Twowaxhack

Professional
Professional
Joined
Feb 9, 2021
Messages
4,793
Reaction score
2,138
Location
United states
This is why I buy the sweat/threaded rough valves and choose how to do it myself. Copper up and down. Then pex from the sides. Or copper the whole way.
What is why ? The pex inlets are not the restriction.


I’ve installed hundreds of these pex inlet valves. 60-75 psi water pressure.

Flow restriction is required at the showerhead to meet the 2.5 GPM maximum or I get closer to 4.5 gpm.

Thank you guys.....
 
Last edited:

JG plumbing

Well-Known Member
Joined
Mar 26, 2021
Messages
1,439
Reaction score
514
Location
Iowa
I know what your saying. My point was I don't like a rough valve that limits how I install it.
 

JG plumbing

Well-Known Member
Joined
Mar 26, 2021
Messages
1,439
Reaction score
514
Location
Iowa
If you can measure 2.5 gallon per min (or whatever the shower head/valve you bought was designed to output) after you install them yes have have done no wrong. I think the dripping was the issue here. Which is why I use copper.
 

Twowaxhack

Professional
Professional
Joined
Feb 9, 2021
Messages
4,793
Reaction score
2,138
Location
United states
B9BA9E57-71F2-4348-88DF-F9DD7802FCFA.png
No, it doesn't.
You use 1/2” cpvc for tub spout drops ?

Do you realize the id of cpvc is smaller than copper ?

I’ve had to correct homeowner piping that used cpvc for spout drop, it caused shower rise.....when water dribbled from the shower head as the tub filler is used.

Here are a few pics of pex inlet rough valves and they caused no issuer.....it’s all I use typically. I have many, these were just on my phone. E664E3E1-D469-4F3F-B14C-D8046D2B5B6D.png9F6DD6D9-5D48-4296-AE70-C40B6831D8D4.png13AFDBDE-A670-4276-AC63-2CA417355F75.png73368DCD-CAC9-468F-844D-A322D709C5E3.jpeg30E78B3E-519B-41B6-9C0F-78D3098CE654.png
 
Last edited:

Twowaxhack

Professional
Professional
Joined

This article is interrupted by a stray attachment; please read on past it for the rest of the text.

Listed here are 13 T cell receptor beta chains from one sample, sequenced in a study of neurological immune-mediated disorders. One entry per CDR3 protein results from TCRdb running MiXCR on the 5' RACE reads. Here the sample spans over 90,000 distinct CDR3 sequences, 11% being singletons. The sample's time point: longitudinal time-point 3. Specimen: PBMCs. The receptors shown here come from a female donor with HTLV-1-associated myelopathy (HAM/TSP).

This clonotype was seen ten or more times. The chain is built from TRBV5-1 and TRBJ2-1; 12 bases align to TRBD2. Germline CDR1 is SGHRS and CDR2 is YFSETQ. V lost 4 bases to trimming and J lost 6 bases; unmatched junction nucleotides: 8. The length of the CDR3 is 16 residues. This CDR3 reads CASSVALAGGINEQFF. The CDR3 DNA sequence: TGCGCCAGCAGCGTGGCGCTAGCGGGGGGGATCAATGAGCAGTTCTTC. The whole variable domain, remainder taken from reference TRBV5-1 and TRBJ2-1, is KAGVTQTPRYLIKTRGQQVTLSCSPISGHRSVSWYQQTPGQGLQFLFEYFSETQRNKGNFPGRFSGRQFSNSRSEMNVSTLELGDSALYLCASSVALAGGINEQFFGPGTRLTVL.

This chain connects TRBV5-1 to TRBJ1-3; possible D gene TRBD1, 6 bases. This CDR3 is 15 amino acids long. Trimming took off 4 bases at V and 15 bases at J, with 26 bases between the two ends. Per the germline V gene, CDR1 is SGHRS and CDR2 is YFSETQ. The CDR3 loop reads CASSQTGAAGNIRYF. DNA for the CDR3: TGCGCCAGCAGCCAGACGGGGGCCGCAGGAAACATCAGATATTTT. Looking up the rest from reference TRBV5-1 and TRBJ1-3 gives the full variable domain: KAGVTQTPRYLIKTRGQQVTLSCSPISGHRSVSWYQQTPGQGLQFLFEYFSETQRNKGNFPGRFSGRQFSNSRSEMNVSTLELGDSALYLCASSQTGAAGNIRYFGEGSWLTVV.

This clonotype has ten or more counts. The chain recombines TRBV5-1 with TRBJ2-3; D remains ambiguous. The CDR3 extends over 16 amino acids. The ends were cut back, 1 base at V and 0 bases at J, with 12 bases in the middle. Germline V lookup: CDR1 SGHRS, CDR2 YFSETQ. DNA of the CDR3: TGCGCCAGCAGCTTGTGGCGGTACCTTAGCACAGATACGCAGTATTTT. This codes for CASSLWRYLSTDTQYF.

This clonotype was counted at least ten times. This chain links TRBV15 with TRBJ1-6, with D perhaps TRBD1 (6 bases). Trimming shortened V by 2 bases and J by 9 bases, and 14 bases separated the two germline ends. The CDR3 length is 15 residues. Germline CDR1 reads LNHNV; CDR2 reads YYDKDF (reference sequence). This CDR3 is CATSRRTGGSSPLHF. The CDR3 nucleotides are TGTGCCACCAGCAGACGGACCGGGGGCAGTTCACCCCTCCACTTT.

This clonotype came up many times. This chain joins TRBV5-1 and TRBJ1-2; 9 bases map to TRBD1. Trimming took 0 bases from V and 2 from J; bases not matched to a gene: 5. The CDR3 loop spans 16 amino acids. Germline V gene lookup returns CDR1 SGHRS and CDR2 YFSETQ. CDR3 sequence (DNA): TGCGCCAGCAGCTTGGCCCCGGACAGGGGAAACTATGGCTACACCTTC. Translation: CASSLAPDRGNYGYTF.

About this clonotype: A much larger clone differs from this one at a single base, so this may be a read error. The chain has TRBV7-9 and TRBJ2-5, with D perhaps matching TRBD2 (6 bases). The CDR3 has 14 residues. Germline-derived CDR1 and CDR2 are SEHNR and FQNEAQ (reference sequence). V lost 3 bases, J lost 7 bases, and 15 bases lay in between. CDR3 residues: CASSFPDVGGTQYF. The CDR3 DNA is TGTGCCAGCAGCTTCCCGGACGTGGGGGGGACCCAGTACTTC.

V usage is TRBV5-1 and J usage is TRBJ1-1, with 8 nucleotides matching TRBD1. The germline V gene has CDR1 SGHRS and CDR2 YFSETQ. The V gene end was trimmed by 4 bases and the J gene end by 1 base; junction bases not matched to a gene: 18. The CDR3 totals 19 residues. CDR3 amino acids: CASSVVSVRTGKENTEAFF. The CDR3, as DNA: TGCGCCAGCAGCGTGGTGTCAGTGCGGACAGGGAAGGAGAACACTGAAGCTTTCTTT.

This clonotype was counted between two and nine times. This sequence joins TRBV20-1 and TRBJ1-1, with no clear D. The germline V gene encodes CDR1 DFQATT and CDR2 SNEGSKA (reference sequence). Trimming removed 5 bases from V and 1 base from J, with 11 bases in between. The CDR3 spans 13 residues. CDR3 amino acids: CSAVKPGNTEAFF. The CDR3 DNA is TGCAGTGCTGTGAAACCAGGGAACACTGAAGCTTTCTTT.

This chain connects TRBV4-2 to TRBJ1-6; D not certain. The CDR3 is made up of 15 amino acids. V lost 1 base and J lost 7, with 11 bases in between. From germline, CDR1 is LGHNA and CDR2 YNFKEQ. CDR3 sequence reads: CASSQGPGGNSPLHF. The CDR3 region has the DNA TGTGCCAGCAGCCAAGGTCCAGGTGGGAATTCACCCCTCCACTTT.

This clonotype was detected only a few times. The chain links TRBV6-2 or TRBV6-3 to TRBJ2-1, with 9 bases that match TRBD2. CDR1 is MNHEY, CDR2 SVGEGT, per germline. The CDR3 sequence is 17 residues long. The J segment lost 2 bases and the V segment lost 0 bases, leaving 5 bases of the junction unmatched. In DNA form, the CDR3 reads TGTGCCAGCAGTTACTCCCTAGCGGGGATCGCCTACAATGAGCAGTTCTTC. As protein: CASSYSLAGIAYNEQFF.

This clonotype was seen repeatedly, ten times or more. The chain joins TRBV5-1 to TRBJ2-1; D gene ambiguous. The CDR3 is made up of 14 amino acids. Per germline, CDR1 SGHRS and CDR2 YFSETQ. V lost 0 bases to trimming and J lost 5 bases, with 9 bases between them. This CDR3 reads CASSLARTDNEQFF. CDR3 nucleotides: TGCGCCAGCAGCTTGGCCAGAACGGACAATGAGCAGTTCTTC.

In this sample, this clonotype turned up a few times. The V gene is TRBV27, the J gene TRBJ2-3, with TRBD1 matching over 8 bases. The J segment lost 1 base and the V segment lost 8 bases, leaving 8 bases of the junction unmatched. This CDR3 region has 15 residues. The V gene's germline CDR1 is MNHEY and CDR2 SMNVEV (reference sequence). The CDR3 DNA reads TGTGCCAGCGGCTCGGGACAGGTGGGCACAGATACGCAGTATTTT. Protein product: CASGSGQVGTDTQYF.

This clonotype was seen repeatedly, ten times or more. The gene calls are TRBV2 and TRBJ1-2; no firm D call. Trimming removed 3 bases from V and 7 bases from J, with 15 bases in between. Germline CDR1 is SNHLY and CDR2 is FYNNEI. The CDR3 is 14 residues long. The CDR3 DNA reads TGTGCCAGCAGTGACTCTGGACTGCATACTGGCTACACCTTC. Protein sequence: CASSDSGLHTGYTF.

Feb 9, 2021
Messages
4,793
Reaction score
2,138
Location
United states
If you can measure 2.5 gallon per min (or whatever the shower head/valve you bought was designed to output) after you install them yes have have done no wrong. I think the dripping was the issue here. Which is why I use copper.
That’s nothing to do with pex inlets.....

That has to do with the spout drop.
 

Duckbutter

Well-Known Member
Joined
Jun 4, 2021
Messages
75
Reaction score
21
Location
Mass
This is why I buy the sweat/threaded rough valves and choose how to do it myself. Copper up and down. Then pex from the sides. Or copper the whole way.
Agree, I've also seen valves that come with built-in O-ring push fits, doesn't mean I'll use 'em.

I don't like rubber as a seal inside a wall, just touch any toilet tank bolt washer after five years, black finger tip. (not a fan of propress either)

I did non-stop bath remodels for years, my concern with crimp pex fittings is based on repeated experience, I got too many callbacks for lower pressure switching from copper to pex, usually more noticeable on upper floors or where incoming pressure is already low.

I was usually able to resolve the flow issue by removing the shower head flow restrictor, but once I switched to flowguard the callbacks stopped.

The picture above demonstrates numerous barbed fittings, all 1/2" for 3 valves, I'd at least have run a 3/4" from below.
 

Duckbutter

Well-Known Member
Joined
Jun 4, 2021
Messages
75
Reaction score
21
Location
Mass
You use 1/2” cpvc for tub spout drops ?
Use a metal transition drop ear, run copper as the stub, block it, as you're supposed to.

It's full port all the way, same with the head, no flow restriction, no call back.
 

Twowaxhack

Professional
Professional
Joined
Feb 9, 2021
Messages
4,793
Reaction score
2,138
Location
United states
I have plenty of more pics if you’d like to see delta pex valves installed and working great. Talk is cheap

I have to use restriction in the showerheads to pass inspection.....


Cpvc is bottom of the barrel here, no one will use it. Too many issues.
 

JG plumbing

Well-Known Member
Joined
Mar 26, 2021
Messages
1,439
Reaction score
514
Location
Iowa
@Twowaxhack The issue you may not be considering is the friction loss of those crimp fittings. Yes your measuring 50 psi static pressure, but as soon as you run the water it passes through them and drops the pressure, a lot in some cases, depending how many you use. The smaller the fitting the worse this gets. Like I said if you get done and your measuring the correct output good on you. I'd rather just be confident no matter the pressure (within reason) that the installation couldn't be improved. I think i lot of Plumbers feel that way.
 
Top